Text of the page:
So, you are signed up for an upcoming civil engineering conference, and now it’s time to start putting together a plan to ensure that you get the most out of the event.
I know what you are thinking. A plan? Seriously? I am busy enough as it is with my projects, I don’t have time to plan ahead for a conference.
Well, I’m here to urge you to think again, and, because I explained in a previous article why it was so important to attend conferences, below I want to offer you some strategies for ensuring that you get the most out of yours.
1. Identify the sessions that will most help you move toward your goals.
I am assuming that you have at least one professional goal you are currently working towards, whether it be obtaining your P.E. license, moving toward a project manager role in your firm, or planning to start your own business.
Take some time prior to the conference to review the sessions and identify the ones that will most help you achieve your goals. I also like to do some research on the session instructors in an effort to either connect with them beforehand on LinkedIn, or learn enough about them to approach them before or after their sessions.
2. Develop a list of at least 10 people you want to meet at the conference.
Many conferences give registered attendees access to a list of all attendees. Go through this list, as well as the list of speakers, and identify 10 people whom you would like to meet.
I recommend trying to meet other experts in your field or professionals at other firms that you might partner with on projects. Having a list will keep you focused on meeting these people as opposed to just going in with the general intent of networking. If the conference doesn’t publish an attendee list, call the conference organizers and ask for one. You’ll always have the list of speakers, too.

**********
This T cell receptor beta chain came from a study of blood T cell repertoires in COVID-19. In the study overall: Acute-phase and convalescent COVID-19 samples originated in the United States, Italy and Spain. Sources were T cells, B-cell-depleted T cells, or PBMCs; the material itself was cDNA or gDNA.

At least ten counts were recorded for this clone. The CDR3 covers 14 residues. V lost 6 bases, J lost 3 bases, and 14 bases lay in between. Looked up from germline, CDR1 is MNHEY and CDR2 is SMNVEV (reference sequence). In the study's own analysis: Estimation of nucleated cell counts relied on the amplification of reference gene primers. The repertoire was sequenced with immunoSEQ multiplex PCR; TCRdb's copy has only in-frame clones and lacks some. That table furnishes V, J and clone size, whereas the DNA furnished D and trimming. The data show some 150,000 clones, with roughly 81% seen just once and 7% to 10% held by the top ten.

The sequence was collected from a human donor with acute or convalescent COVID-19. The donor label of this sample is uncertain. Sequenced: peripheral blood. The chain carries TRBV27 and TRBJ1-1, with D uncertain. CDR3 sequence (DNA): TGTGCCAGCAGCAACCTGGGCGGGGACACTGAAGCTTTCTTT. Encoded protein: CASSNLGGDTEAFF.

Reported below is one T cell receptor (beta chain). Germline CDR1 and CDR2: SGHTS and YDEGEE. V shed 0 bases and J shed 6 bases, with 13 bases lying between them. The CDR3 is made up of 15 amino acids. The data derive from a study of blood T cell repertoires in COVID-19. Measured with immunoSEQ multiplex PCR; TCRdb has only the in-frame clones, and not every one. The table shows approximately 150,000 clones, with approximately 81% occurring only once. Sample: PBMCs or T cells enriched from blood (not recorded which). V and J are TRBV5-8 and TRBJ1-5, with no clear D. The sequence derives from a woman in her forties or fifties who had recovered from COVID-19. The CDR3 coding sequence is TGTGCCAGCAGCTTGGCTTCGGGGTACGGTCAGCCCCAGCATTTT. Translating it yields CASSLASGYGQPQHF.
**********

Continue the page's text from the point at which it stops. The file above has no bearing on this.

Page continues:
3. Prepare to capture information.
Whether it’s information conveyed in a session, or simply a business card, be prepared to capture it. I recommend bringing along a pen and a notebook for this, or use your iPad with an online note-taking program like Evernote or OneNote.
I have a small Cross notebook that comes with a pen in the binding and has a small pocket in the inside of the back cover where I can place business cards.
4. Prepare to network.
When I say network I mean meet people and start to build relationships. Some things you can do to prepare to network are:
• Bring business cards and keep them on you in an easy-to-access location.
• Research key attendees, as I discussed earlier.
• Prepare some simple conversation-starting questions like, “What made you want to become a civil engineer?”
A little preparation can dramatically increase the number of relationships you start to build at a conference, and in my opinion, networking is the most valuable aspect of conferences.
5. Plan on dressing to impress.
Many engineers adopt the mindset that they should dress casually for conferences because they are mainly there to sit in sessions and learn. I attend conferences to meet people and build my network, and as part of that strategy, I always try to dress up nice at events.
Your appearance plays a huge role in whether people want to connect with you and also is integral to the mental image of you they catalog in their mind. When they think of you after the conference, they will remember a sharp-looking engineer in a suit or someone in wrinkled khakis and a polo shirt. Your call.
I hope you decide to implement some of these strategies for your next conference to maximize your conference experience. Please share in the comments section below some of the strategies you use in preparing for and getting the most out of conferences.
Anthony Fasano, P.E., M.ASCE, is the founder of the Engineering Career Coach website, which has helped thousands of engineers develop their business and leadership skills. He hosts the Civil Engineering Podcast, and he is the author of a bestselling book for engineers, Engineer Your Own Success. You can download a free video series on his website that will give you the tools needed to immediately improve your networking and communication skills by clicking here.
An added thought: Some of what you suggest is even more likely to happen if the conference attendee has been asked by his/her boss to do one thing immediately after the conference, such as:
* Give me a one page memo indicating one or more key things you have learned and how your will use it to benefit you, our clients/stakeholders, and/or our organization.
* Present a brown bag that addresses the preceding topic.
Heading off to the conference with an expectation like one the preceding will encourage the attendee to prepare — to do what you suggest.